Recently, senator Dianne Feinstein introduced the Consumer Drone Safety Act, a proposed law meant to prevent potentially deadly collisions between drones and manned aircraft. Unfortunately, it would require onerous technological demands on many consumer and commercial drone models, dramatically increasing their cost and feasibility. Naturally, industry groups have lobbied heavily against this legislation, and its future is uncertain. Even if the bill were to pass, it would be 18 months before a final rule would be published. This is merely one more example of how quickly and frequently drone regulation can change, and how difficult it is for businesses to plan around them. However, planning around regulations that do not yet exist is possible, it just takes a good understanding of the entire industry.
The first step in building a drone program in an uncertain regulatory environment is to know exactly how you are going to be operating the drone. There are a lot of relevant factors around knowing the amount of area you plan to cover, altitude you will be operating at, proximity to potential hazards like airports or military installations, size of the aircraft you will need, and how much direct control a pilot will have over the aircraft. Even the most broad sweeping regulations will have to contain exemptions for certain things, whether it is toys or traditional manned aircraft.
Once you know the style of drone you are going to fly, you can reasonably guess the likely regulations that will be needed. For example, if you are flying a fixed-wing aircraft more than 400' above ground level, you will almost certainly need to ensure it is equipped with technology that can detect other aircraft and broadcast its own location to nearby planes and helicopters. However, if you are flying a multirotor above private land at 200', you will likely need GPS and compass guidance with failsafe software, but it is highly unlikely that you will need full airspace integration.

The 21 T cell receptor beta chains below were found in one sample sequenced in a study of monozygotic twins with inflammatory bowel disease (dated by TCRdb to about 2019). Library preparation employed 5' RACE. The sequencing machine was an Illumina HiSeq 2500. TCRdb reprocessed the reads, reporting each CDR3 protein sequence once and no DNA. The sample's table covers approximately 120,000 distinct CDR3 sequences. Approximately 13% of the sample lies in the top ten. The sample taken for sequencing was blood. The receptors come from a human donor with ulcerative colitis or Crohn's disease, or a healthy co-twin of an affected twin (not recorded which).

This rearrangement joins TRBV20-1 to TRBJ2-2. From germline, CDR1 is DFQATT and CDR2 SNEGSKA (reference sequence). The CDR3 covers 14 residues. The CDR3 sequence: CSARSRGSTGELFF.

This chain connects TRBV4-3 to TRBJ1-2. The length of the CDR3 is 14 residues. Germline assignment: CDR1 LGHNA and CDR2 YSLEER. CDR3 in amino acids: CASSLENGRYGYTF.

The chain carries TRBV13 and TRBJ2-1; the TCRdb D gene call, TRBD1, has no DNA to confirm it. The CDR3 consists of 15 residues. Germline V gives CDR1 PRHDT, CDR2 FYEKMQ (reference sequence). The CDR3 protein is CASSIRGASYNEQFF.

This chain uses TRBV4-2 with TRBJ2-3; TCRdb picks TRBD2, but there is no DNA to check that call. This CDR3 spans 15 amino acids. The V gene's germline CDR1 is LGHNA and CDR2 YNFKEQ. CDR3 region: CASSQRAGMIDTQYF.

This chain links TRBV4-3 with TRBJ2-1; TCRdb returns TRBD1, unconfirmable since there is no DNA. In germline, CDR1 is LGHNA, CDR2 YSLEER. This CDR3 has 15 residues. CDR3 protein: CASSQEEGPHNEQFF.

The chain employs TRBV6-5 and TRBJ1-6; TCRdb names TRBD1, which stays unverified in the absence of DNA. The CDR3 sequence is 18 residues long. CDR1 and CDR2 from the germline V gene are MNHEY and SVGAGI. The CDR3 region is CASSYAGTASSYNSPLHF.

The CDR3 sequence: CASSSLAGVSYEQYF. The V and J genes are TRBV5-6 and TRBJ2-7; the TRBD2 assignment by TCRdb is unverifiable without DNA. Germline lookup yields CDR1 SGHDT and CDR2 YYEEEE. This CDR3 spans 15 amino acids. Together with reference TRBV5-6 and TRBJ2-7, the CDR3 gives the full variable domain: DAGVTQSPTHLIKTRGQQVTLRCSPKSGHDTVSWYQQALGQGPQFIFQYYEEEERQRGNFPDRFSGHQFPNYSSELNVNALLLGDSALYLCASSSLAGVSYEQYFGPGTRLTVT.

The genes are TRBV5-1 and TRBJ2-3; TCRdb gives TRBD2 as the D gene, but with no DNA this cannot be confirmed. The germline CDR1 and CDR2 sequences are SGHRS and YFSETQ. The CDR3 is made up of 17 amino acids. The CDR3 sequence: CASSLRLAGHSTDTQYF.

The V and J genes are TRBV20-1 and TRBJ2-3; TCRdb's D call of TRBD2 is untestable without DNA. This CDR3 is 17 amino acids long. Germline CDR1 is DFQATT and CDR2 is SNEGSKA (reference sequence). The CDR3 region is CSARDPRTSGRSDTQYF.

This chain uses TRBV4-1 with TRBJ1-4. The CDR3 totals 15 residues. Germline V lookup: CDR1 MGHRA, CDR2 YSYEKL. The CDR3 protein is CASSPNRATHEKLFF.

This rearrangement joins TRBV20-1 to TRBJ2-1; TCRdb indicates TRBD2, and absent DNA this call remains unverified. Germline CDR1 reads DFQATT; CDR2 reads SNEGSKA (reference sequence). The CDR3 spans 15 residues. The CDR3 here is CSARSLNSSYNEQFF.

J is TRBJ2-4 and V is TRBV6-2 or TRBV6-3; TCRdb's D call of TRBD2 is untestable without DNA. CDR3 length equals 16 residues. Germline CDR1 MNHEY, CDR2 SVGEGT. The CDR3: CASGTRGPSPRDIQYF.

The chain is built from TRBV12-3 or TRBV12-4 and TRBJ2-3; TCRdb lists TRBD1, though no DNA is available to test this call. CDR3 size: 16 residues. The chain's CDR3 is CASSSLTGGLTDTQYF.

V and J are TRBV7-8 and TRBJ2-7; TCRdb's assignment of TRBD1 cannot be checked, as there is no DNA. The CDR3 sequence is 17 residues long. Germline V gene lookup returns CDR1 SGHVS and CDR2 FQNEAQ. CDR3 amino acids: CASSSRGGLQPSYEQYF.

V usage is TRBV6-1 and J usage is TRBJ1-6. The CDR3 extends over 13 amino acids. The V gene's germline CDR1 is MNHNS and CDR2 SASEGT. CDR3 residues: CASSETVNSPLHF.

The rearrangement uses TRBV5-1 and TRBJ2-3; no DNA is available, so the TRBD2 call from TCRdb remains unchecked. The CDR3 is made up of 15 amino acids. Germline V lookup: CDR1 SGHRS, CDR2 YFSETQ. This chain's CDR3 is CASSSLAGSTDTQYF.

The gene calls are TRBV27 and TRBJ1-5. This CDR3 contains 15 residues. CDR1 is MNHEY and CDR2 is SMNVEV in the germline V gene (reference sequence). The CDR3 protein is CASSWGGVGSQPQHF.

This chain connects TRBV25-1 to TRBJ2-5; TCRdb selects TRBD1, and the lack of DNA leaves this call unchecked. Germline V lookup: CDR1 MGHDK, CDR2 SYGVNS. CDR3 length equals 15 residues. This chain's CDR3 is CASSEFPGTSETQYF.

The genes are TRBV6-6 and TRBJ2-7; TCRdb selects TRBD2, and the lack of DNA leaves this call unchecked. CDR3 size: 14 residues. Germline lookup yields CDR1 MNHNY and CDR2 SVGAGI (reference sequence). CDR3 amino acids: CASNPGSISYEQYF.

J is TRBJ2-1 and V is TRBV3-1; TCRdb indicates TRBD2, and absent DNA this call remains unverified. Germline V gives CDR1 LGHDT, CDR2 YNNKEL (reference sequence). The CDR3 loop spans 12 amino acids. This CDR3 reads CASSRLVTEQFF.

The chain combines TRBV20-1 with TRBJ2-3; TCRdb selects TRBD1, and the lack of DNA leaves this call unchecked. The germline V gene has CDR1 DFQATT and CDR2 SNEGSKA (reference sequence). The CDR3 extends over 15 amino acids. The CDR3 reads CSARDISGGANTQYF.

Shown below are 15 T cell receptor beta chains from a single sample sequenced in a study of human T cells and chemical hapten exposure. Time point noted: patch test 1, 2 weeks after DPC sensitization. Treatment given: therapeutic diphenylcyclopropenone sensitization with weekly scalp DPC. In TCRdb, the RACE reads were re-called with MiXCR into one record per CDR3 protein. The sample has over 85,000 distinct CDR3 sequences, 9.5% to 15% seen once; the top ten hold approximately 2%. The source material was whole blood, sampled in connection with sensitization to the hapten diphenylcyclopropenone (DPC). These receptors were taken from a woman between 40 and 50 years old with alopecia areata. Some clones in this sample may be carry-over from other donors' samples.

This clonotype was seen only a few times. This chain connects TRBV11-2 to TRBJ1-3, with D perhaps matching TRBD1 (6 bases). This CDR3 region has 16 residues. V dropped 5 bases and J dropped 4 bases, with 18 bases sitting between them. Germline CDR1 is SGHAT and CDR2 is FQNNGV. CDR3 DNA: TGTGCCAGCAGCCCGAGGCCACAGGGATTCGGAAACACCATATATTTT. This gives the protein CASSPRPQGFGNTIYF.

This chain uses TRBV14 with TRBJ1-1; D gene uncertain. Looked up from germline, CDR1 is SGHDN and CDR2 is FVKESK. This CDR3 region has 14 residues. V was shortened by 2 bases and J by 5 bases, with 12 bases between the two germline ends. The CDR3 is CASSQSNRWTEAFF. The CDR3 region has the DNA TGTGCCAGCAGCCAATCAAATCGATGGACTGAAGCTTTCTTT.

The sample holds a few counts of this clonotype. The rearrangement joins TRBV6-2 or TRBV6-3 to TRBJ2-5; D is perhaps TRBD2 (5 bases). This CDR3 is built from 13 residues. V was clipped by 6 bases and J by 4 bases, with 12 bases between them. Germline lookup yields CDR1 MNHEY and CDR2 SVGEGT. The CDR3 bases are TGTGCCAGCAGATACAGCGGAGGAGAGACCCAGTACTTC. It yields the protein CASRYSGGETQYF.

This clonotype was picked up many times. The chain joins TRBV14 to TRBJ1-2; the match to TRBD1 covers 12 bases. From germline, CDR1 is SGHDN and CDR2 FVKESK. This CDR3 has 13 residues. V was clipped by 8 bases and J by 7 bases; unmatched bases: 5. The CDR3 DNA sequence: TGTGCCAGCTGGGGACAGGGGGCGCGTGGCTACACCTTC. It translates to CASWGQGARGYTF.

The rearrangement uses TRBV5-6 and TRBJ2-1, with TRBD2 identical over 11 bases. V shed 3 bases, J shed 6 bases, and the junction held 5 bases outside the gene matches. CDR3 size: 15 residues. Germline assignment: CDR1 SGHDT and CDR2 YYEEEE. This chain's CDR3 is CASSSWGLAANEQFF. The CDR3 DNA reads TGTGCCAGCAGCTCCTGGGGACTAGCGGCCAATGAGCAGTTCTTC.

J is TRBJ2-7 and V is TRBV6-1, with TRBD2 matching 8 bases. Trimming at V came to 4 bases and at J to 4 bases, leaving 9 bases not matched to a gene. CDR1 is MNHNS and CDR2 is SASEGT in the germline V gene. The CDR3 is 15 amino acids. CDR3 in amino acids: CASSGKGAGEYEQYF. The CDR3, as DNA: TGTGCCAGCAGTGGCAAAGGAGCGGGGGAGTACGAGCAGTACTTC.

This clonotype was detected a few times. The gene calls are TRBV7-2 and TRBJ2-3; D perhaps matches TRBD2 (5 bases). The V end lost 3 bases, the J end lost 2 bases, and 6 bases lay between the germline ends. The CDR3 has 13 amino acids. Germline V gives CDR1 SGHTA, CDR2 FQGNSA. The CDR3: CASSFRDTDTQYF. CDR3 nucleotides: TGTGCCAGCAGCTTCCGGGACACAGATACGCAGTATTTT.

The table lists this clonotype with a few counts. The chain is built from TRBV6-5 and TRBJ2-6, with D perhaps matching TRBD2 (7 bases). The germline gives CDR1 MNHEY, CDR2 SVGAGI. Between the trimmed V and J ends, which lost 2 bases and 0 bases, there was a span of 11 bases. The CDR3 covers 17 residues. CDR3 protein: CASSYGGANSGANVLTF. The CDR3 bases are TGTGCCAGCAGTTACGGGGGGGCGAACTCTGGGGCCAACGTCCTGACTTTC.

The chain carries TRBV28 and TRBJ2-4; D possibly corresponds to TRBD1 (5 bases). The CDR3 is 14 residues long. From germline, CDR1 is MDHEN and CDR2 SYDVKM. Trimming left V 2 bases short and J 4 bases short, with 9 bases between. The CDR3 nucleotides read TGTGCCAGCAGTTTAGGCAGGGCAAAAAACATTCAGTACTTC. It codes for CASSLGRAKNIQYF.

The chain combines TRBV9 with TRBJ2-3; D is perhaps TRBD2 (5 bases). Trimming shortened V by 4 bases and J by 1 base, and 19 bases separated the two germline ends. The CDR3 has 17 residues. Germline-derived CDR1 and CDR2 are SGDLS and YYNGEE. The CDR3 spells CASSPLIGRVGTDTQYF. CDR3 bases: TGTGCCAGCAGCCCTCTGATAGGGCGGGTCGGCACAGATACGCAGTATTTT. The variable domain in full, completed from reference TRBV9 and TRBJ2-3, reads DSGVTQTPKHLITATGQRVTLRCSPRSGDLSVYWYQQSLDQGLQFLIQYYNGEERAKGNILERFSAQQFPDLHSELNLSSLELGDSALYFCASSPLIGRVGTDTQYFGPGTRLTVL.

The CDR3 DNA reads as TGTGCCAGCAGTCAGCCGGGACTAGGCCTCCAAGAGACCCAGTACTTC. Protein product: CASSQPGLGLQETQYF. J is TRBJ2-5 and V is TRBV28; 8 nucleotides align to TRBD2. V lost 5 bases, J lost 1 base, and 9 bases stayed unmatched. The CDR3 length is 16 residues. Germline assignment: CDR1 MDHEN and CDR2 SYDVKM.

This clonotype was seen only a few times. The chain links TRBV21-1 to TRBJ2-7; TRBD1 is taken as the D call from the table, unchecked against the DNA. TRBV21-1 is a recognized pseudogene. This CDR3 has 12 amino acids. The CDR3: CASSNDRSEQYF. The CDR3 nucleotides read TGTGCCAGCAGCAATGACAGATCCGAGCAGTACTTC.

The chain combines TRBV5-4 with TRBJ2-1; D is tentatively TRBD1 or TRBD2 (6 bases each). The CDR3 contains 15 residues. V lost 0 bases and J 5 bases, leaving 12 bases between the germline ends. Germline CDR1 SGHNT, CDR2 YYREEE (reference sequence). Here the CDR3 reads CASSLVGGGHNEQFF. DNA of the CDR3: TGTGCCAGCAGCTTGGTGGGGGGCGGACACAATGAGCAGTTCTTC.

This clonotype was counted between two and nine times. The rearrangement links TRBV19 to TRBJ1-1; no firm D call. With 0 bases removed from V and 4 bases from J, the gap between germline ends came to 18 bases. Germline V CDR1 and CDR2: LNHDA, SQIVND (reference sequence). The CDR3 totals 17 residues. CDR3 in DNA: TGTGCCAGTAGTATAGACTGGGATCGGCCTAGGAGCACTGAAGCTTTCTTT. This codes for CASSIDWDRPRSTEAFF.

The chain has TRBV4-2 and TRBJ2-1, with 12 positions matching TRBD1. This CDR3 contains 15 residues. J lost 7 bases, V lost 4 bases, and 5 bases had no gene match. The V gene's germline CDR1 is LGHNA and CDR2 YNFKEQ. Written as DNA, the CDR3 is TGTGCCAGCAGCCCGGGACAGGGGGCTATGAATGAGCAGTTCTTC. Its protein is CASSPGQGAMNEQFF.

Some of these deductions come from common sense, some come from understanding all of the conflicting pressures on the FAA rule makers, and much comes from seeing the development of UAV legislation in foreign countries. From all of this, it is clear that regulations will be different depending on the weight of the aircraft, the speed it will be flying, its capabilities, and its end usage. It is not necessary to know what every drone law will be, only the likely rules that your product will have to follow.
For the vast majority of users, a thorough understanding of the regulatory environment allows for a good enough estimation of what laws will look like in the future. The minutiae will be different, but only a select few companies will operate on the edges of these regulations. Clear and concise regulation in a timely manner would be a boon to the drone industry. However we can't expect that anytime soon. In the mean time, drone programs can still be profitable for most customers with a strong understanding of what the laws will be.